Nowostroick: Russian concentration camp and forced labour camp (part of Gulag penal system).

KarLag: Russian concentration camp and forced labour camp n. Karaganda in Kazakhstan. One of the largest in Gulag penal system, operational in 1930‑59 (though even later parts of the camp were used as a new concentration camp and prison). Stretched over 300 by 200 km, centered in Dolinka village, c. 45 km from Karaganda. One of the goals was creation a large food base for the developing coal and metallurgical industries of Kazakhstan. 10,000 to 65,000 (in 1949) prisoners — including women and children many of whom perished — were held in the camp at any one time. In total over 1,000,000 inmates slaved in KarLag over its history. (more on: en.wikipedia.org [access: 2019.10.13])

Gulag: Network of Russian slave labour concentration camps. At any given time up to 12 mln inmates where held in them, milions perished. (more on: pl.wikipedia.org [access: 2014.05.09], en.wikipedia.org [access: 2014.05.09])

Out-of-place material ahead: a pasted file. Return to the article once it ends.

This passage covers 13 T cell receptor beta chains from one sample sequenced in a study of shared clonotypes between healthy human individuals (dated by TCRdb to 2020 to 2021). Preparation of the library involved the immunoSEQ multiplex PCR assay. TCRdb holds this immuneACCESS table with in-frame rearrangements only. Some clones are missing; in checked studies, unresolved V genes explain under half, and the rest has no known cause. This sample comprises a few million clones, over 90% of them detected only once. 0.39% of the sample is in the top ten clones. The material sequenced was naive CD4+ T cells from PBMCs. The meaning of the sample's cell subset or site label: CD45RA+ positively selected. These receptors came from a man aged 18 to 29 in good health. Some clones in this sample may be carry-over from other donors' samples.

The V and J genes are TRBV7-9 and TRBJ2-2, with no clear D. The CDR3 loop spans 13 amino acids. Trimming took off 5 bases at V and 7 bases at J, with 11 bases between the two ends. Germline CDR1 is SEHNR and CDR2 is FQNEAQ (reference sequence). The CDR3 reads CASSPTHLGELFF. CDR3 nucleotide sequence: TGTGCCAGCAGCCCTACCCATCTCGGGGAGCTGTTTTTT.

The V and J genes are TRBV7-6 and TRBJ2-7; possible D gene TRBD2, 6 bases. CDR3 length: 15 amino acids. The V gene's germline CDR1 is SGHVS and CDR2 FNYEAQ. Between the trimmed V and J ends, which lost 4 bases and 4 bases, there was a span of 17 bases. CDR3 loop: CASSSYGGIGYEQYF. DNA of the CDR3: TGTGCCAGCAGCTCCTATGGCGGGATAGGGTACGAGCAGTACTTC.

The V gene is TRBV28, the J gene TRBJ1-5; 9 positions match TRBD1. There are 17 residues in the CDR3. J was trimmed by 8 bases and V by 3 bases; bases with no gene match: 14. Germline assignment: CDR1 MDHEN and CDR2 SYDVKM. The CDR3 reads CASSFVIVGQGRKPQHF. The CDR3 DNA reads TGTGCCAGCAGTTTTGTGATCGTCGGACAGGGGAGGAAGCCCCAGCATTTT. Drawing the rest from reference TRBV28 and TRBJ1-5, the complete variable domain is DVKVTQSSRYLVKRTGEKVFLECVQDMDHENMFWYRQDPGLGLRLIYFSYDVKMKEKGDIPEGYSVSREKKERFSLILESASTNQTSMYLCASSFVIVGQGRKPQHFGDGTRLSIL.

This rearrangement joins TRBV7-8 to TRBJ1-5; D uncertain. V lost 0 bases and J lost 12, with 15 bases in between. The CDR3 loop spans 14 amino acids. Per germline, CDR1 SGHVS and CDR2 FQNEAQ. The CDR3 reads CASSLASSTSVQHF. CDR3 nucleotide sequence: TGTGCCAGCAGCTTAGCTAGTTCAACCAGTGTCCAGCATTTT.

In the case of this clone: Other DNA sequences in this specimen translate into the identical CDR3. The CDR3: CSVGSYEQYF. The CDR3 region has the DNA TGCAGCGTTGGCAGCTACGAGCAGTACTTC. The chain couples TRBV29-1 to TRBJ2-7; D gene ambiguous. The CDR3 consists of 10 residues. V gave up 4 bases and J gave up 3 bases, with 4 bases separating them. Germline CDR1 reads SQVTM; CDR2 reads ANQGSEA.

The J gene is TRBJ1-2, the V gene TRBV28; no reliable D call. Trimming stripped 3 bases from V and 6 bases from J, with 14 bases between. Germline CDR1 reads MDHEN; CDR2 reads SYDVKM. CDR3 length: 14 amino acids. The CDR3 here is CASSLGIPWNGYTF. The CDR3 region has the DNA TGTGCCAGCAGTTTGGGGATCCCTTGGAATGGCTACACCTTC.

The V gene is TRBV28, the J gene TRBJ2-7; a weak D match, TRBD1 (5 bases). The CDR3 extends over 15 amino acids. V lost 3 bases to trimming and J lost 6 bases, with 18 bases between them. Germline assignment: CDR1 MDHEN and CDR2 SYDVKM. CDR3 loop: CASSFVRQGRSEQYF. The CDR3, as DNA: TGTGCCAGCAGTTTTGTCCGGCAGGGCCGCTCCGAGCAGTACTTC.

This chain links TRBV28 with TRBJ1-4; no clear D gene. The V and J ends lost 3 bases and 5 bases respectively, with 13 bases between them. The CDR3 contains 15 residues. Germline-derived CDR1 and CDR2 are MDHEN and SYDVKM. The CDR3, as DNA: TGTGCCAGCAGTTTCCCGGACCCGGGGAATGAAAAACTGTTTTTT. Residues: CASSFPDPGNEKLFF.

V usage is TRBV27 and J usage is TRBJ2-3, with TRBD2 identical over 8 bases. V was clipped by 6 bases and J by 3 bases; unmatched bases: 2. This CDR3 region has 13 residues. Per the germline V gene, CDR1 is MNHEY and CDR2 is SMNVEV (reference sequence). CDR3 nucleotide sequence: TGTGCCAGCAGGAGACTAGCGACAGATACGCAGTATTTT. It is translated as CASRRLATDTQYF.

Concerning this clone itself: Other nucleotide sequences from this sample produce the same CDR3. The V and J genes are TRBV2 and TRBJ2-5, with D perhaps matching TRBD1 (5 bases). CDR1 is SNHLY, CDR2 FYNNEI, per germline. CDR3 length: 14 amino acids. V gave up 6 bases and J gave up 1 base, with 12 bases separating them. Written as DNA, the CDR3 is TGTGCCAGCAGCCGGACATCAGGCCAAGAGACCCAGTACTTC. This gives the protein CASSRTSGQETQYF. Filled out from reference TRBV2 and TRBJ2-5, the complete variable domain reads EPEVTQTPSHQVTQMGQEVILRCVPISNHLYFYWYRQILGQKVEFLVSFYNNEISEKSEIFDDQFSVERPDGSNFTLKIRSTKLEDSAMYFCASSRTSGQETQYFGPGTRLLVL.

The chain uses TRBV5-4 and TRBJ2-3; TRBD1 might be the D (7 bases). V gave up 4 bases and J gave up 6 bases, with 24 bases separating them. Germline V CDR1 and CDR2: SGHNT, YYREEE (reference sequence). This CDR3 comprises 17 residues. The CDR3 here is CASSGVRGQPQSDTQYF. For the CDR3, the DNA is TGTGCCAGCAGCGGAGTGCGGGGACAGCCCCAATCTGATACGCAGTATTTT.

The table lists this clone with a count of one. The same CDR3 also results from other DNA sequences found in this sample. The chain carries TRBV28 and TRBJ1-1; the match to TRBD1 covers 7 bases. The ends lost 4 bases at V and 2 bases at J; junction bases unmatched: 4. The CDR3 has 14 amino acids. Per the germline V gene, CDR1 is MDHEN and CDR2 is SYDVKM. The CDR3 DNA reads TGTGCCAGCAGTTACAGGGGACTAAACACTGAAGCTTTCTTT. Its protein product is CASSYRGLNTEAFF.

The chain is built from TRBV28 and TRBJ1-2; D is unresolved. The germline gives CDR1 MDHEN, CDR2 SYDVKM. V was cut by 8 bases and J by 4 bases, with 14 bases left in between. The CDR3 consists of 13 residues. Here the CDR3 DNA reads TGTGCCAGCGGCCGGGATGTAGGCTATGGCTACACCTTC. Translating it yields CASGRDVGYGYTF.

Minsk: Russian prison. In 1937 site of mass murders perpetrated by the Russians during a „Great Purge”. After Russian invasion of Poland in 09.1939 and start of the II World War place of incarceration of many Poles, In 06.1941, under attack by Germans, Russians murdered there a group of Polish prisoner kept in Central and co‑called American prisons in Mińsk. The rest were driven towards Czerwień in a „death march” (10,000‑20,000 prisoners perished), into Russia. (more on: pl.wikipedia.org [access: 2013.08.17])

Grodno: Prison used both by the Russians (in 1920, 1939‑41 and from 1944) and the Germans (in 1941‑4). Thousands of Poles were jailed there.